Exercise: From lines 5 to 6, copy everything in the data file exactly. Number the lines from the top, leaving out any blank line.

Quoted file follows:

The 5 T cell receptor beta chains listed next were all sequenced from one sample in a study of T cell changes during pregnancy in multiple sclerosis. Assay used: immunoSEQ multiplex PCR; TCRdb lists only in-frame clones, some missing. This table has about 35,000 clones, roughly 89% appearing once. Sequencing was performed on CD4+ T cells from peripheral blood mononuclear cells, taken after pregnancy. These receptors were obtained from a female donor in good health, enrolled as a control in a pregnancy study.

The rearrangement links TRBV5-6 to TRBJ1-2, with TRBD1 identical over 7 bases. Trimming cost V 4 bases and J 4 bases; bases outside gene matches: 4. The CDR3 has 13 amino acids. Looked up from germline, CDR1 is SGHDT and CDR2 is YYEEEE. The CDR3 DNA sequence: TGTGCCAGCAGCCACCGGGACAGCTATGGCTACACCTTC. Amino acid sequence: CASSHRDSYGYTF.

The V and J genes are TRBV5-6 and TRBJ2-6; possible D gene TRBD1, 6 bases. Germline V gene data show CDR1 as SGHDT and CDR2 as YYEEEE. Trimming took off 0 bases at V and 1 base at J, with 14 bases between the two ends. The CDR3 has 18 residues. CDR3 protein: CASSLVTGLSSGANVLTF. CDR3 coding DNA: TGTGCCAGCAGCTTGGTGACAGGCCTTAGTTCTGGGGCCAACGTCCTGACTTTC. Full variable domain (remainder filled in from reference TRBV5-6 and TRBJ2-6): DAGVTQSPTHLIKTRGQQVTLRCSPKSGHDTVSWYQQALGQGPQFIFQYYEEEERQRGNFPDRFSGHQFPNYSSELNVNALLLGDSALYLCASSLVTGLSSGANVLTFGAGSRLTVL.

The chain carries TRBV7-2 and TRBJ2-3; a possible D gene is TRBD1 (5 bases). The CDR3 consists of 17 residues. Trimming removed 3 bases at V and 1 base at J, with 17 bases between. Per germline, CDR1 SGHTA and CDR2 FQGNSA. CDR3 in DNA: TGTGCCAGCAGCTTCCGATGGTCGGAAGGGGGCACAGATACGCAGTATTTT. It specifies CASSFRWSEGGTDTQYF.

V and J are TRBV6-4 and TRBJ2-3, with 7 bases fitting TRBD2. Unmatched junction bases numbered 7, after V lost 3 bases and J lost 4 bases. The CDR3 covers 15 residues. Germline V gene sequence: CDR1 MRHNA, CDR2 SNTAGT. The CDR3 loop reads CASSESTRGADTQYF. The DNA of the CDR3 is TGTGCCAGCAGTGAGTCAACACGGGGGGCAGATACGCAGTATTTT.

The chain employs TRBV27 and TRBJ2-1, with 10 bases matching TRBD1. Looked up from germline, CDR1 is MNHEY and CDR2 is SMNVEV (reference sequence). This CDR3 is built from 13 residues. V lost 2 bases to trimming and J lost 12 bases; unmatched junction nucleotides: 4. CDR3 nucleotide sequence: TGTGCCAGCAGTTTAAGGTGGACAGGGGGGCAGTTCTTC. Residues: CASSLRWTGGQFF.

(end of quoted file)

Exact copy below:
V and J are TRBV6-4 and TRBJ2-3, with 7 bases fitting TRBD2. Unmatched junction bases numbered 7, after V lost 3 bases and J lost 4 bases. The CDR3 covers 15 residues. Germline V gene sequence: CDR1 MRHNA, CDR2 SNTAGT. The CDR3 loop reads CASSESTRGADTQYF. The DNA of the CDR3 is TGTGCCAGCAGTGAGTCAACACGGGGGGCAGATACGCAGTATTTT.

The chain employs TRBV27 and TRBJ2-1, with 10 bases matching TRBD1. Looked up from germline, CDR1 is MNHEY and CDR2 is SMNVEV (reference sequence). This CDR3 is built from 13 residues. V lost 2 bases to trimming and J lost 12 bases; unmatched junction nucleotides: 4. CDR3 nucleotide sequence: TGTGCCAGCAGTTTAAGGTGGACAGGGGGGCAGTTCTTC. Residues: CASSLRWTGGQFF.